The study analysed questionnaire responses from 217 frequent gamers, to provide the following statistics:
Teenage criminals: nearly 80% of respondents had illegally pirated at some stage in their life - among the 15 to 18 age group, this rises to over 84%
Can't wait, won't wait: 72% of respondents would pirate if they had to wait for a game to be released in the UK
Safety in numbers: 65% of respondents pirate because they feel their chances of getting caught are low Plain sailing: 80% feel it's easy to download videogames
Try before you buy: 58% don't buy a game that they have downloaded, disproving the theory that most 'try before they buy'
The major players in the games industry suffer huge financial losses through such piracy. In 2004, videogame piracy was estimated to cost the industry almost $5 billion. Efforts to minimise piracy have, to date, met with only marginal success.
"This study shows very clearly the drivers behind videogame piracy", Alex Dodge explains: "Most respondents who have and will continue to illegally download games are young males, between 15 and 19 years old. They feel videogames are too expensive and resent the long wait for many games released in the US or in Asia before the UK. With a high level of computer literacy, it's easy for them to find a game online and download it. Their friends all do it and why shouldn't they?"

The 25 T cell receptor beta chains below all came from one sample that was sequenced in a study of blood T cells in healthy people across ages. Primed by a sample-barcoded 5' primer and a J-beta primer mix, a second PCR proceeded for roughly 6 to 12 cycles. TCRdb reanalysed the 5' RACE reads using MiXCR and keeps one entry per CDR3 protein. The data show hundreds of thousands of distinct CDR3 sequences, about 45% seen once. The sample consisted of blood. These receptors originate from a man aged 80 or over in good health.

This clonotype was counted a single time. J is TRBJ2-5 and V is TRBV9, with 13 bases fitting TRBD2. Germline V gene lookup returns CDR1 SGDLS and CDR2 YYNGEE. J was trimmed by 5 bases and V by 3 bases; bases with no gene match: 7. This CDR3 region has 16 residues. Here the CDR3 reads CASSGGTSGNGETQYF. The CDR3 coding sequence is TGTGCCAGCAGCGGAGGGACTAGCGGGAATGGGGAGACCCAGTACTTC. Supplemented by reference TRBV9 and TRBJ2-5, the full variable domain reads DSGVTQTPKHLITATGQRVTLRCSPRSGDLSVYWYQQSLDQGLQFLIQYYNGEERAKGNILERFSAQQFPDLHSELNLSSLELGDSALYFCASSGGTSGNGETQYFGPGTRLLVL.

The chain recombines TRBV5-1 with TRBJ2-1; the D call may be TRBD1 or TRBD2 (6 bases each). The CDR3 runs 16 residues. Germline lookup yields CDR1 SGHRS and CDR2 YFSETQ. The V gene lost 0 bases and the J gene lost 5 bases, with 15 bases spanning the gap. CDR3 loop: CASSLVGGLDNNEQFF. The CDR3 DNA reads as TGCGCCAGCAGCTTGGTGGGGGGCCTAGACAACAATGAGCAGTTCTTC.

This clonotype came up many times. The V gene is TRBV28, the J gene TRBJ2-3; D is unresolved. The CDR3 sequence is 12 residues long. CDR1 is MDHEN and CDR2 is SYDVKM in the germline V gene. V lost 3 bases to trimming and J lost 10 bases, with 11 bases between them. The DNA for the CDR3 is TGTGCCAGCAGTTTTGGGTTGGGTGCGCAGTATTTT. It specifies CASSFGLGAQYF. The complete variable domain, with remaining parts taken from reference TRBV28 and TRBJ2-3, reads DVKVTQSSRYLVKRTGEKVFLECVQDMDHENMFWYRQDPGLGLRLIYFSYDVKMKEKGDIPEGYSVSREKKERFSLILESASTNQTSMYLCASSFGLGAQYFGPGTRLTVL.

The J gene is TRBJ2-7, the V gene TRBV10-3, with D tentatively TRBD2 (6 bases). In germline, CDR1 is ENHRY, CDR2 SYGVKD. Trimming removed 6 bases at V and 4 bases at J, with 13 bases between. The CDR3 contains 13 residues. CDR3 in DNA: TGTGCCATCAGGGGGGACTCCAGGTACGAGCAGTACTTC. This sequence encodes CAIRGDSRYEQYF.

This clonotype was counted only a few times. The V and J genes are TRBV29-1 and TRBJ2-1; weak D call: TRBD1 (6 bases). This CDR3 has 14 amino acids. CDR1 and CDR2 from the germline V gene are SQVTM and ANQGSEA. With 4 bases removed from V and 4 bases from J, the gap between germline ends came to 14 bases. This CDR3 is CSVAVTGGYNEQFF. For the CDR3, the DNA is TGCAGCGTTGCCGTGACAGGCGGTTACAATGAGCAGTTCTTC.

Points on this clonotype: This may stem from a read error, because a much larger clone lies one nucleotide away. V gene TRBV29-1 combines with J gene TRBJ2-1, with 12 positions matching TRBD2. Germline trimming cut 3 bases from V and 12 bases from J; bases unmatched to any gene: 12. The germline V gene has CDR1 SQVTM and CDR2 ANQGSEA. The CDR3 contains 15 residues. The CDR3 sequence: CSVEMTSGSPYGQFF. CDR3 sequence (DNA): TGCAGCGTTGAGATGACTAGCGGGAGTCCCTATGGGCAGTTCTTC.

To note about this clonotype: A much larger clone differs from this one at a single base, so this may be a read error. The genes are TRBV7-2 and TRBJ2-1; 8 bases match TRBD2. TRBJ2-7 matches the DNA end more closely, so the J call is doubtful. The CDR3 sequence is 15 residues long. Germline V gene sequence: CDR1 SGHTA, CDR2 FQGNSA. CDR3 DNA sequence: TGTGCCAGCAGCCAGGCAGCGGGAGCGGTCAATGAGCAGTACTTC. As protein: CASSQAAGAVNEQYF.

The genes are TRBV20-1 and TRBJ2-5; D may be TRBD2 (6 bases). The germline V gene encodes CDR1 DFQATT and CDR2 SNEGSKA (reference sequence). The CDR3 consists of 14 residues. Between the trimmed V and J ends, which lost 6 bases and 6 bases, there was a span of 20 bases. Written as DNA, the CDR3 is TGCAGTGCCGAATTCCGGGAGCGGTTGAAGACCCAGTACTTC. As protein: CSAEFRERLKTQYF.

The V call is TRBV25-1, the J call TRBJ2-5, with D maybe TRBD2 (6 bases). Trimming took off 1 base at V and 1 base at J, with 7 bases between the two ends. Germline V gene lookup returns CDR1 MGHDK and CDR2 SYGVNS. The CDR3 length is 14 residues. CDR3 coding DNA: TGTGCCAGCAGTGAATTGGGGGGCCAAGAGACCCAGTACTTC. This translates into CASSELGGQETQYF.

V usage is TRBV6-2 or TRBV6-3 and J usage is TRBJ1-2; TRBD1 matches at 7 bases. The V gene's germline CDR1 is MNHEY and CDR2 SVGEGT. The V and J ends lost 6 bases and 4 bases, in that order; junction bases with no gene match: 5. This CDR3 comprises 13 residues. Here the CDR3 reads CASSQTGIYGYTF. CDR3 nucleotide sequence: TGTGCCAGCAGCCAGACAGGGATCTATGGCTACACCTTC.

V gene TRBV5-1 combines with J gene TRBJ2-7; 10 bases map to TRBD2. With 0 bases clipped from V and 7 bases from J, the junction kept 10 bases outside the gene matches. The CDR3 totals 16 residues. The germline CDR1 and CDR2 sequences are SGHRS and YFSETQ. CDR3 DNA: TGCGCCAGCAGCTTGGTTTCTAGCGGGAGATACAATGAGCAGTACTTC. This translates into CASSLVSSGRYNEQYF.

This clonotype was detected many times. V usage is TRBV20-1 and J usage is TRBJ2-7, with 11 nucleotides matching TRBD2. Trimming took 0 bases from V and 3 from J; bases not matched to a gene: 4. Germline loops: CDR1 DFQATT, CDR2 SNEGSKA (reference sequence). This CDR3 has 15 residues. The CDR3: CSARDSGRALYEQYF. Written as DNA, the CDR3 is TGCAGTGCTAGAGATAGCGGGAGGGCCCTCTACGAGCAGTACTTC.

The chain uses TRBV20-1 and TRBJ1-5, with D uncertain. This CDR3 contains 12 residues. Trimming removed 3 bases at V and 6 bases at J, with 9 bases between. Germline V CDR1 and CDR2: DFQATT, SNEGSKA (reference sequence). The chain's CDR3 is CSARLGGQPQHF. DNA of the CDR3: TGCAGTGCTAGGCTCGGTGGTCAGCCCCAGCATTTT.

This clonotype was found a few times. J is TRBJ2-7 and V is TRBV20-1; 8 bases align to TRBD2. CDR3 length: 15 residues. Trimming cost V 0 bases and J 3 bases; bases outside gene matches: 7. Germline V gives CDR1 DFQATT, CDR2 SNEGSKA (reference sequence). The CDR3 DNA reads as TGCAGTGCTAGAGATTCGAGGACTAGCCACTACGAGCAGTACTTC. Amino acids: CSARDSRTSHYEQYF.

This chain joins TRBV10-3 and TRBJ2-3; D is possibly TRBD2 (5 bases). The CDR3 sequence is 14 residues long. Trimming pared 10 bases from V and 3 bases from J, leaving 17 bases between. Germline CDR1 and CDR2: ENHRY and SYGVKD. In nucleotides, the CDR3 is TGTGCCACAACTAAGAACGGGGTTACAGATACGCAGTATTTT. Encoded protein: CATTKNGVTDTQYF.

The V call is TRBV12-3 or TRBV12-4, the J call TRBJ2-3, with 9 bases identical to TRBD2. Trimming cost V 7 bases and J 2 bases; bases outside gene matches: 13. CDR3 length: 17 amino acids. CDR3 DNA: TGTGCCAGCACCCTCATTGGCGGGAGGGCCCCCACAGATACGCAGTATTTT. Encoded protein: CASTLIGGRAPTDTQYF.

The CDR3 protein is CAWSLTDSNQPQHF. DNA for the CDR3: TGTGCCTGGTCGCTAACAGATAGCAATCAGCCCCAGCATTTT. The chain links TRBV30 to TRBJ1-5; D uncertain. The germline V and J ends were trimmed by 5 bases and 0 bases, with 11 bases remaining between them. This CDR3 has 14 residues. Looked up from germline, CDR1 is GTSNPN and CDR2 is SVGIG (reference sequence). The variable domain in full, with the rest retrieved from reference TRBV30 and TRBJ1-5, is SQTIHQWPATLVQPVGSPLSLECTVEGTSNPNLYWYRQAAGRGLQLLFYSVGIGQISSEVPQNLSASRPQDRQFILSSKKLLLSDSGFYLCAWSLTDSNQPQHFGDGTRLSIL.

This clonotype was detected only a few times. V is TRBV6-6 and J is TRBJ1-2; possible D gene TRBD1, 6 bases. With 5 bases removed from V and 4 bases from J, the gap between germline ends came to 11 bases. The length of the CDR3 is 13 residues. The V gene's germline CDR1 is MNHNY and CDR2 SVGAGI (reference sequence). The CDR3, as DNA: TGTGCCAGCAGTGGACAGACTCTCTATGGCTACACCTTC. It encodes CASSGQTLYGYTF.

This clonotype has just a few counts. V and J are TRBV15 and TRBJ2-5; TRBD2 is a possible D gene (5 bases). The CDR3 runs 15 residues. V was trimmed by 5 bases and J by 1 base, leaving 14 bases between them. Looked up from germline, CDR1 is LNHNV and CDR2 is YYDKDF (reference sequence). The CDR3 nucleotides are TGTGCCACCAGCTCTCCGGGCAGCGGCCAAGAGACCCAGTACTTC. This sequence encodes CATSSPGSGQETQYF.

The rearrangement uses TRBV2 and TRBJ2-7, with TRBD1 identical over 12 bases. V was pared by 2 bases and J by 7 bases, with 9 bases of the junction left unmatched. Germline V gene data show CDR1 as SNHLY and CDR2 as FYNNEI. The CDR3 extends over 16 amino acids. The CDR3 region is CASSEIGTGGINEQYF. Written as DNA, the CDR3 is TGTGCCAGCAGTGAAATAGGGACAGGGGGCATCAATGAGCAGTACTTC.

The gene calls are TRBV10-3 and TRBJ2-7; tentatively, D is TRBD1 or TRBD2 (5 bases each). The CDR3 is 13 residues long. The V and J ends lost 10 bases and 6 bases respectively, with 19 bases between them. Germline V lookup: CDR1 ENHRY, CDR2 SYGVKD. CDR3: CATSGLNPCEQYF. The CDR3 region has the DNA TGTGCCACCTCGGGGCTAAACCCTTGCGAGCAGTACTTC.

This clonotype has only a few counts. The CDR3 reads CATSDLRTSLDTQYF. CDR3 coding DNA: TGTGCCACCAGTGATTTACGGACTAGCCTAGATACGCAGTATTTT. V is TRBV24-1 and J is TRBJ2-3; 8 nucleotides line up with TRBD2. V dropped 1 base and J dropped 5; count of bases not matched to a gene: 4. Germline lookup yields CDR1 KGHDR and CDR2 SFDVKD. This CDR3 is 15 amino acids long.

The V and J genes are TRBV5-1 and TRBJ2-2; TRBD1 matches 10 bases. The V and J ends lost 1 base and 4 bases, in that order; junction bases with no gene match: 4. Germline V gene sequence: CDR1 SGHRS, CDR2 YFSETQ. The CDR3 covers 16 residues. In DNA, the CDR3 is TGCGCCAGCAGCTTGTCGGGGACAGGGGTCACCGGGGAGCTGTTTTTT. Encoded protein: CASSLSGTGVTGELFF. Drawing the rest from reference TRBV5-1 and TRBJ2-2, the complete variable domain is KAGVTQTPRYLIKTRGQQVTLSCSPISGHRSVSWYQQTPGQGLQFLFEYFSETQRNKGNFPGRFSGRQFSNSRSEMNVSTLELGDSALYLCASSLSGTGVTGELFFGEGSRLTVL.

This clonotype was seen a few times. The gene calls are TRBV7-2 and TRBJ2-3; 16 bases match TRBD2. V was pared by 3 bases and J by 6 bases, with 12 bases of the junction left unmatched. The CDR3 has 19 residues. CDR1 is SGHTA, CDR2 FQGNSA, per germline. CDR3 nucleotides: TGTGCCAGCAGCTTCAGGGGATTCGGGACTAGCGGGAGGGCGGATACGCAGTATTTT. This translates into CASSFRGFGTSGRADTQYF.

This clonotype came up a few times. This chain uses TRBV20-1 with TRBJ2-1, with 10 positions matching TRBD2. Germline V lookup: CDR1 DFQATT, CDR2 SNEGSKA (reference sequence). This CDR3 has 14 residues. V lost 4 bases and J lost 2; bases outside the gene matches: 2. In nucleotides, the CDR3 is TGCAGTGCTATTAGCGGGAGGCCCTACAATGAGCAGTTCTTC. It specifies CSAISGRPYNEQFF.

"However, the study also shows that these gamers know they are doing wrong - and understand that the more they pirate, the greater harm they are doing to an industry they would like to support.
"The majority of pirates seem to be teenagers, who are costing the manufacturers billions each year." Alex comments: "The message to manufacturers is clear: to minimise illegal downloading, ensure worldwide product releases, lower prices, and make it harder to pirate. Finally, work on a 'piracy education programme' to engender a feeling amongst the young gaming community that piracy is wrong. The alternative is to continue to suffer crippling piracy levels from teenage 'console criminals' gaming in their bedrooms."